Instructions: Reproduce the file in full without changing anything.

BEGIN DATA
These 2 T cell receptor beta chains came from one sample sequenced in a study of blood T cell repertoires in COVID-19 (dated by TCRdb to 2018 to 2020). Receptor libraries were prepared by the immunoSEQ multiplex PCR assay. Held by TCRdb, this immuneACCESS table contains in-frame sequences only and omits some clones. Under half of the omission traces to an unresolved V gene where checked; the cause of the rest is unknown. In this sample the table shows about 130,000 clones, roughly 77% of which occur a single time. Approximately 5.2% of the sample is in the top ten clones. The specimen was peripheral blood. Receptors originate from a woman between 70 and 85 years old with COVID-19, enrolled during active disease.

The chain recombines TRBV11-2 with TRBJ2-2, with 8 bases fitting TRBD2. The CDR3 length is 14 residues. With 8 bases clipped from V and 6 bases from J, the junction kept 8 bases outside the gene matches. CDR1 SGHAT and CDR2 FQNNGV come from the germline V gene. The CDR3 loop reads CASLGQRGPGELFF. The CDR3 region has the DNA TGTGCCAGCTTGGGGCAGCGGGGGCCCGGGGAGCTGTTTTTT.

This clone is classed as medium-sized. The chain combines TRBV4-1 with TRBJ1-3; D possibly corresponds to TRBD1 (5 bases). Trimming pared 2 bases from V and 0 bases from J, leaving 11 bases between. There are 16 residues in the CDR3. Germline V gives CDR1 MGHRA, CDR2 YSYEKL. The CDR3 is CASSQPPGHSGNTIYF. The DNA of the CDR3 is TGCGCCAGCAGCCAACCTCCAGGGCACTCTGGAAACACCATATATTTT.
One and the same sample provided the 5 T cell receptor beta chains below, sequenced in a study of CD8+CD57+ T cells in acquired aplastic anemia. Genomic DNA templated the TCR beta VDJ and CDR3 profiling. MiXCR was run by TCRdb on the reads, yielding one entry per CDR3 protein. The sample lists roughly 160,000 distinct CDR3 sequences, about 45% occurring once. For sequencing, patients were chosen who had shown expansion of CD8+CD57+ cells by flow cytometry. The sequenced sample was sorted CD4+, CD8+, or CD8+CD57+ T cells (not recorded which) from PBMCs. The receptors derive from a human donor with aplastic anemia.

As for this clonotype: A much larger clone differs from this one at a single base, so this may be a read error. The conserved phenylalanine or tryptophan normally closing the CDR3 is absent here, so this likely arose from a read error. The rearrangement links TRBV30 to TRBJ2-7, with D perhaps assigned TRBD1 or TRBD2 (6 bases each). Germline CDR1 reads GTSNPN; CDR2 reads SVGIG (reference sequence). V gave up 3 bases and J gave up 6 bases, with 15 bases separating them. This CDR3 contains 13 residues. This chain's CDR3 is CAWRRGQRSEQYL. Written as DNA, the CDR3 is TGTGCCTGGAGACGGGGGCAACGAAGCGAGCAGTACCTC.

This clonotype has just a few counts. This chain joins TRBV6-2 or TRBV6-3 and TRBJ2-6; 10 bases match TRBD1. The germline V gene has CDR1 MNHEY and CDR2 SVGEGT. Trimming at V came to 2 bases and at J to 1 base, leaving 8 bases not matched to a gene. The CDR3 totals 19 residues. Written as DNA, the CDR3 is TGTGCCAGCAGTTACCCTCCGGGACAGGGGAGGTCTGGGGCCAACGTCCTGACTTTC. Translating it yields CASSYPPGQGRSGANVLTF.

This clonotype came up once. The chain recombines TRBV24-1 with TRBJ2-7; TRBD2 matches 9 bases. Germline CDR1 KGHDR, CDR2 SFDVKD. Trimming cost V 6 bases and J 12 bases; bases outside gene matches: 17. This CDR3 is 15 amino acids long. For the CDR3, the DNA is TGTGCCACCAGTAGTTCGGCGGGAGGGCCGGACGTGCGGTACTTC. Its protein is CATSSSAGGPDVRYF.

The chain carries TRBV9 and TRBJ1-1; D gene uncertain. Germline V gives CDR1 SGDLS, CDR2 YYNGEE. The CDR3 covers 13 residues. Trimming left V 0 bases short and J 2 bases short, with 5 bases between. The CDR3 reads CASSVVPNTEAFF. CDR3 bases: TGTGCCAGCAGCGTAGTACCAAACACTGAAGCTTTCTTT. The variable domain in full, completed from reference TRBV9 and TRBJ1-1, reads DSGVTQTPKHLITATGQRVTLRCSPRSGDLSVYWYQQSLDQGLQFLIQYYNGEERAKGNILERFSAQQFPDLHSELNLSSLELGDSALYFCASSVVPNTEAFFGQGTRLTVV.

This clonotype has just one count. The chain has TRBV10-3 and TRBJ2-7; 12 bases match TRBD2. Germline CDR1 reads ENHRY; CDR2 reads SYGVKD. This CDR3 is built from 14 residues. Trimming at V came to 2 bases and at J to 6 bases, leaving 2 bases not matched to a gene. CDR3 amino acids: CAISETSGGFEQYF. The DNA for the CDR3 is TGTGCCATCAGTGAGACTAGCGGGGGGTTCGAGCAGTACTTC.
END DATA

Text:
These 2 T cell receptor beta chains came from one sample sequenced in a study of blood T cell repertoires in COVID-19 (dated by TCRdb to 2018 to 2020). Receptor libraries were prepared by the immunoSEQ multiplex PCR assay. Held by TCRdb, this immuneACCESS table contains in-frame sequences only and omits some clones. Under half of the omission traces to an unresolved V gene where checked; the cause of the rest is unknown. In this sample the table shows about 130,000 clones, roughly 77% of which occur a single time. Approximately 5.2% of the sample is in the top ten clones. The specimen was peripheral blood. Receptors originate from a woman between 70 and 85 years old with COVID-19, enrolled during active disease.

The chain recombines TRBV11-2 with TRBJ2-2, with 8 bases fitting TRBD2. The CDR3 length is 14 residues. With 8 bases clipped from V and 6 bases from J, the junction kept 8 bases outside the gene matches. CDR1 SGHAT and CDR2 FQNNGV come from the germline V gene. The CDR3 loop reads CASLGQRGPGELFF. The CDR3 region has the DNA TGTGCCAGCTTGGGGCAGCGGGGGCCCGGGGAGCTGTTTTTT.

This clone is classed as medium-sized. The chain combines TRBV4-1 with TRBJ1-3; D possibly corresponds to TRBD1 (5 bases). Trimming pared 2 bases from V and 0 bases from J, leaving 11 bases between. There are 16 residues in the CDR3. Germline V gives CDR1 MGHRA, CDR2 YSYEKL. The CDR3 is CASSQPPGHSGNTIYF. The DNA of the CDR3 is TGCGCCAGCAGCCAACCTCCAGGGCACTCTGGAAACACCATATATTTT.
One and the same sample provided the 5 T cell receptor beta chains below, sequenced in a study of CD8+CD57+ T cells in acquired aplastic anemia. Genomic DNA templated the TCR beta VDJ and CDR3 profiling. MiXCR was run by TCRdb on the reads, yielding one entry per CDR3 protein. The sample lists roughly 160,000 distinct CDR3 sequences, about 45% occurring once. For sequencing, patients were chosen who had shown expansion of CD8+CD57+ cells by flow cytometry. The sequenced sample was sorted CD4+, CD8+, or CD8+CD57+ T cells (not recorded which) from PBMCs. The receptors derive from a human donor with aplastic anemia.

As for this clonotype: A much larger clone differs from this one at a single base, so this may be a read error. The conserved phenylalanine or tryptophan normally closing the CDR3 is absent here, so this likely arose from a read error. The rearrangement links TRBV30 to TRBJ2-7, with D perhaps assigned TRBD1 or TRBD2 (6 bases each). Germline CDR1 reads GTSNPN; CDR2 reads SVGIG (reference sequence). V gave up 3 bases and J gave up 6 bases, with 15 bases separating them. This CDR3 contains 13 residues. This chain's CDR3 is CAWRRGQRSEQYL. Written as DNA, the CDR3 is TGTGCCTGGAGACGGGGGCAACGAAGCGAGCAGTACCTC.

This clonotype has just a few counts. This chain joins TRBV6-2 or TRBV6-3 and TRBJ2-6; 10 bases match TRBD1. The germline V gene has CDR1 MNHEY and CDR2 SVGEGT. Trimming at V came to 2 bases and at J to 1 base, leaving 8 bases not matched to a gene. The CDR3 totals 19 residues. Written as DNA, the CDR3 is TGTGCCAGCAGTTACCCTCCGGGACAGGGGAGGTCTGGGGCCAACGTCCTGACTTTC. Translating it yields CASSYPPGQGRSGANVLTF.

This clonotype came up once. The chain recombines TRBV24-1 with TRBJ2-7; TRBD2 matches 9 bases. Germline CDR1 KGHDR, CDR2 SFDVKD. Trimming cost V 6 bases and J 12 bases; bases outside gene matches: 17. This CDR3 is 15 amino acids long. For the CDR3, the DNA is TGTGCCACCAGTAGTTCGGCGGGAGGGCCGGACGTGCGGTACTTC. Its protein is CATSSSAGGPDVRYF.

The chain carries TRBV9 and TRBJ1-1; D gene uncertain. Germline V gives CDR1 SGDLS, CDR2 YYNGEE. The CDR3 covers 13 residues. Trimming left V 0 bases short and J 2 bases short, with 5 bases between. The CDR3 reads CASSVVPNTEAFF. CDR3 bases: TGTGCCAGCAGCGTAGTACCAAACACTGAAGCTTTCTTT. The variable domain in full, completed from reference TRBV9 and TRBJ1-1, reads DSGVTQTPKHLITATGQRVTLRCSPRSGDLSVYWYQQSLDQGLQFLIQYYNGEERAKGNILERFSAQQFPDLHSELNLSSLELGDSALYFCASSVVPNTEAFFGQGTRLTVV.

This clonotype has just one count. The chain has TRBV10-3 and TRBJ2-7; 12 bases match TRBD2. Germline CDR1 reads ENHRY; CDR2 reads SYGVKD. This CDR3 is built from 14 residues. Trimming at V came to 2 bases and at J to 6 bases, leaving 2 bases not matched to a gene. CDR3 amino acids: CAISETSGGFEQYF. The DNA for the CDR3 is TGTGCCATCAGTGAGACTAGCGGGGGGTTCGAGCAGTACTTC.